Burnley students cross the Mersey
Students from Burnley College took a tour of the Peel Ports development in Liverpool.
The young people were shown around the huge civil engineering project, which extends the existing docks to allow for newer and larger container ships from across the world to unload their cargo.
The visit was organised to help students gain a better understanding of how the construction and engineering theory they learn in the classroom is put into practice in the real world.
CDM Scotland and CDM England project consultant Mark Nicholson talked to the students about how the new dock was extended into the Mersey estuary and how they overcome the technical challenges when developing a complex project.
Mark then went on to highlight the importance of getting the right qualifications while at college.
The group was then taken on a tour of the whole site and shown the 130m. cranes, designed to operate around the clock to unload international frieght ships containing up to 18,000 containers each.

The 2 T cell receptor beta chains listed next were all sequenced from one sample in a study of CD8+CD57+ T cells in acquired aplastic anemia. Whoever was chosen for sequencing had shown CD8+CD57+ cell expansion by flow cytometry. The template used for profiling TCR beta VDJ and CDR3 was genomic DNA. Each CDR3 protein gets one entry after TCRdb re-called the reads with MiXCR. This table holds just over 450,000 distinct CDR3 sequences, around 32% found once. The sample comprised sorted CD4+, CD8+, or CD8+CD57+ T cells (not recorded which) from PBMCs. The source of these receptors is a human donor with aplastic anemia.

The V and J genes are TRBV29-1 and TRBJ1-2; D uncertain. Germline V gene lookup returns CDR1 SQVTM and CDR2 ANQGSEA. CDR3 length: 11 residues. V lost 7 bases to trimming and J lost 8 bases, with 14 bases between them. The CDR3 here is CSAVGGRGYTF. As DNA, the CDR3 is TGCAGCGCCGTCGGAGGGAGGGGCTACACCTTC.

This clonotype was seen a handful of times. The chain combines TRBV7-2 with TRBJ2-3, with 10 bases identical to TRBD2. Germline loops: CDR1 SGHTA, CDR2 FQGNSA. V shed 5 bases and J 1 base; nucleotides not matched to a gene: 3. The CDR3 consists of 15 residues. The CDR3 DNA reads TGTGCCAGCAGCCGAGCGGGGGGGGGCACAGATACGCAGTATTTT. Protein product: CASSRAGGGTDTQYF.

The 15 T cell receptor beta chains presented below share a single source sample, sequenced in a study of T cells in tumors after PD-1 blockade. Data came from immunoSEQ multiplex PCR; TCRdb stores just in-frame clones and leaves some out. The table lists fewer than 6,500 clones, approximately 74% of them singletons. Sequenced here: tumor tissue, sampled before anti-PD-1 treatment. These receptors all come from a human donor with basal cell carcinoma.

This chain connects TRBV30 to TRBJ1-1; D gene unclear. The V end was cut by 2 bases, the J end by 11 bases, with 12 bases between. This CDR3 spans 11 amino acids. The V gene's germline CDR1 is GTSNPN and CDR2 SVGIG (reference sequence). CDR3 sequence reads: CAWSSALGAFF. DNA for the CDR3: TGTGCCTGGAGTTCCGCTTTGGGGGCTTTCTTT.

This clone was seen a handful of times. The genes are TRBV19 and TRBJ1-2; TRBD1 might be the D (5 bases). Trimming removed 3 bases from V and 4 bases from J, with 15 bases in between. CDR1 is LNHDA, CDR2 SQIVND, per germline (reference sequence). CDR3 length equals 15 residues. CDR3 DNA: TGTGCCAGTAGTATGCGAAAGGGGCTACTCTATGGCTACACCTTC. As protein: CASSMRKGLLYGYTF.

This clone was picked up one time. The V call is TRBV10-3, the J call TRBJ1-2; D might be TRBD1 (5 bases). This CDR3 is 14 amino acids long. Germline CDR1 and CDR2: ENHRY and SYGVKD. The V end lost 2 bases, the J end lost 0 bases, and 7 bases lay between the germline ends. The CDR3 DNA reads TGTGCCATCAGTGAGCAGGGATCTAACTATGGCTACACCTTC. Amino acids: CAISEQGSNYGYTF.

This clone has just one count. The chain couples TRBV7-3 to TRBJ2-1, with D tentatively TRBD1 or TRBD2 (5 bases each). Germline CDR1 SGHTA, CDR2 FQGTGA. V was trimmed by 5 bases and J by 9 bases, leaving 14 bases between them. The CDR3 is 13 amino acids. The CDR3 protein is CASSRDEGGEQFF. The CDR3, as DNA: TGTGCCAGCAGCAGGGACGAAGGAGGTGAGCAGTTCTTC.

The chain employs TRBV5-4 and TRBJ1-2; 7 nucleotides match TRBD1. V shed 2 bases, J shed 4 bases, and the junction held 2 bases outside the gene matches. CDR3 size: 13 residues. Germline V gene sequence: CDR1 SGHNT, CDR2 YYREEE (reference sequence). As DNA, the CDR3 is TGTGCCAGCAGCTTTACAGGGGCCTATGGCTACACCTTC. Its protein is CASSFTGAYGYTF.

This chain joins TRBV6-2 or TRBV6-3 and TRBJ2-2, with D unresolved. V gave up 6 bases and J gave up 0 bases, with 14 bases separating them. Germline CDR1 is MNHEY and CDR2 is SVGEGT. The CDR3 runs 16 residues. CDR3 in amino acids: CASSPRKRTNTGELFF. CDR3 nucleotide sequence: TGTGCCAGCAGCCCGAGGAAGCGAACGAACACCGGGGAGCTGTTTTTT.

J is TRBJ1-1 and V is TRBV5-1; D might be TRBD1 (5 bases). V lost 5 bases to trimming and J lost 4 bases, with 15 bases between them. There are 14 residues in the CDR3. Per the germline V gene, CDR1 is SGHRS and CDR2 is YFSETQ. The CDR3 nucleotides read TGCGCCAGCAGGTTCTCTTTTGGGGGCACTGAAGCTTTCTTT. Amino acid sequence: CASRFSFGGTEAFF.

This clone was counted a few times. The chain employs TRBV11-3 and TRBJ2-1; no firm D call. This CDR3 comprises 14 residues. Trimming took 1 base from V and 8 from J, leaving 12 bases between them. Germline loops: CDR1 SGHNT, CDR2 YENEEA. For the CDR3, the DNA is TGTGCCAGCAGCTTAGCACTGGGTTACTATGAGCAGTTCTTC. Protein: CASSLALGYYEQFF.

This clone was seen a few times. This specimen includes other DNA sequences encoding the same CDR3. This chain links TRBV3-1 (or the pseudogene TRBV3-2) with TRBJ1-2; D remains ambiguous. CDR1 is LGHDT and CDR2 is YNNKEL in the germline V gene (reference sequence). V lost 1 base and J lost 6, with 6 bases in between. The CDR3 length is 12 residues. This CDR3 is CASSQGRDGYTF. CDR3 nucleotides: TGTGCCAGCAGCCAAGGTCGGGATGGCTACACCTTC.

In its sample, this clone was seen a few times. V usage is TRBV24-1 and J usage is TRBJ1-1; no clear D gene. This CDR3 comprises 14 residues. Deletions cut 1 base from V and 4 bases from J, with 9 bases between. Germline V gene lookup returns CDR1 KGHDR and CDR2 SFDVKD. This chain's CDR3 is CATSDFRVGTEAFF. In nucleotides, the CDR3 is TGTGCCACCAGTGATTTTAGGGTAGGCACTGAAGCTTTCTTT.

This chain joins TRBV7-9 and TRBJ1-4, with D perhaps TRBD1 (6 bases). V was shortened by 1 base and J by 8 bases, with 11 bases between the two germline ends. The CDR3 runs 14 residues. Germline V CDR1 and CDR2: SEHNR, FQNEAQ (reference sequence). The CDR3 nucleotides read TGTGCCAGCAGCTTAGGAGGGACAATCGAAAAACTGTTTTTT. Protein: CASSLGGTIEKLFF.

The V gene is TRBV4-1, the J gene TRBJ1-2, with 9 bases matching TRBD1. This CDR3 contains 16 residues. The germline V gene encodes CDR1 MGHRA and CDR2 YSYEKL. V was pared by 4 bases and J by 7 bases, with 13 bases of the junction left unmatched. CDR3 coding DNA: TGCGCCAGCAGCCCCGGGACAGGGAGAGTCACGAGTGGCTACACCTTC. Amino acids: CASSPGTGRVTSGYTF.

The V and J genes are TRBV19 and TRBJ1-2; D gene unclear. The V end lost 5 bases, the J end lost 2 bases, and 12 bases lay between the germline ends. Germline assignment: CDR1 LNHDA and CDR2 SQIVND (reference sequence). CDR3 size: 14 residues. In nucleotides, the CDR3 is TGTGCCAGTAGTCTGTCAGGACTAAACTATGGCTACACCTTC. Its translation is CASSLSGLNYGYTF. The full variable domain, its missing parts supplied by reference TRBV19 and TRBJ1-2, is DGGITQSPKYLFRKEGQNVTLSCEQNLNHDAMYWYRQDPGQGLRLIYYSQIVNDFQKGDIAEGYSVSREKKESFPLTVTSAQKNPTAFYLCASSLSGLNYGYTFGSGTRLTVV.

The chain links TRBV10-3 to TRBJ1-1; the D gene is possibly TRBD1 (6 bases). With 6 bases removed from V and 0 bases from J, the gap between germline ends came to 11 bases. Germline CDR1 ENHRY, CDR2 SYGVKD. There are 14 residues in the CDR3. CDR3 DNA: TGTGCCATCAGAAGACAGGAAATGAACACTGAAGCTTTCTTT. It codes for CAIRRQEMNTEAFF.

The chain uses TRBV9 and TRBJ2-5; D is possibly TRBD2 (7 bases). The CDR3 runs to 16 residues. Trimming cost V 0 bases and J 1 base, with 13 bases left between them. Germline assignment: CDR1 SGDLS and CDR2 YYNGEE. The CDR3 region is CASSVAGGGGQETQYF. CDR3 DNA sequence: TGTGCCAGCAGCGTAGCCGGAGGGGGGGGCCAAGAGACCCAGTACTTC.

A-Level construction student James Smith said: “I enjoyed the visit and was really impressed with the scale of the development. It gave me a lot of career options to think about too, some I’d never even considered before.”
Organiser Iftikhar Bokhari, programme leader for Construction and Professional Studies, said: “Burnley College Sixth Form Centre is committed to enabling students to better understand that what they learn in the classroom has a real application in the wider world.
“Visits like these also allow students to explore options for their future development and meet people who already work in industry. We build strong relationships with industry leaders to offer our students the best options for their futures.”
Principal Hugh Bramwell said: “Offering extra-curricular visits to sites such as Peel Ports offers Advanced Level students a unique insight in to the working world.
“Seeing industry in action is an eye-opening experience and our students benefit from understanding how their outstanding qualifications could be put into practice.”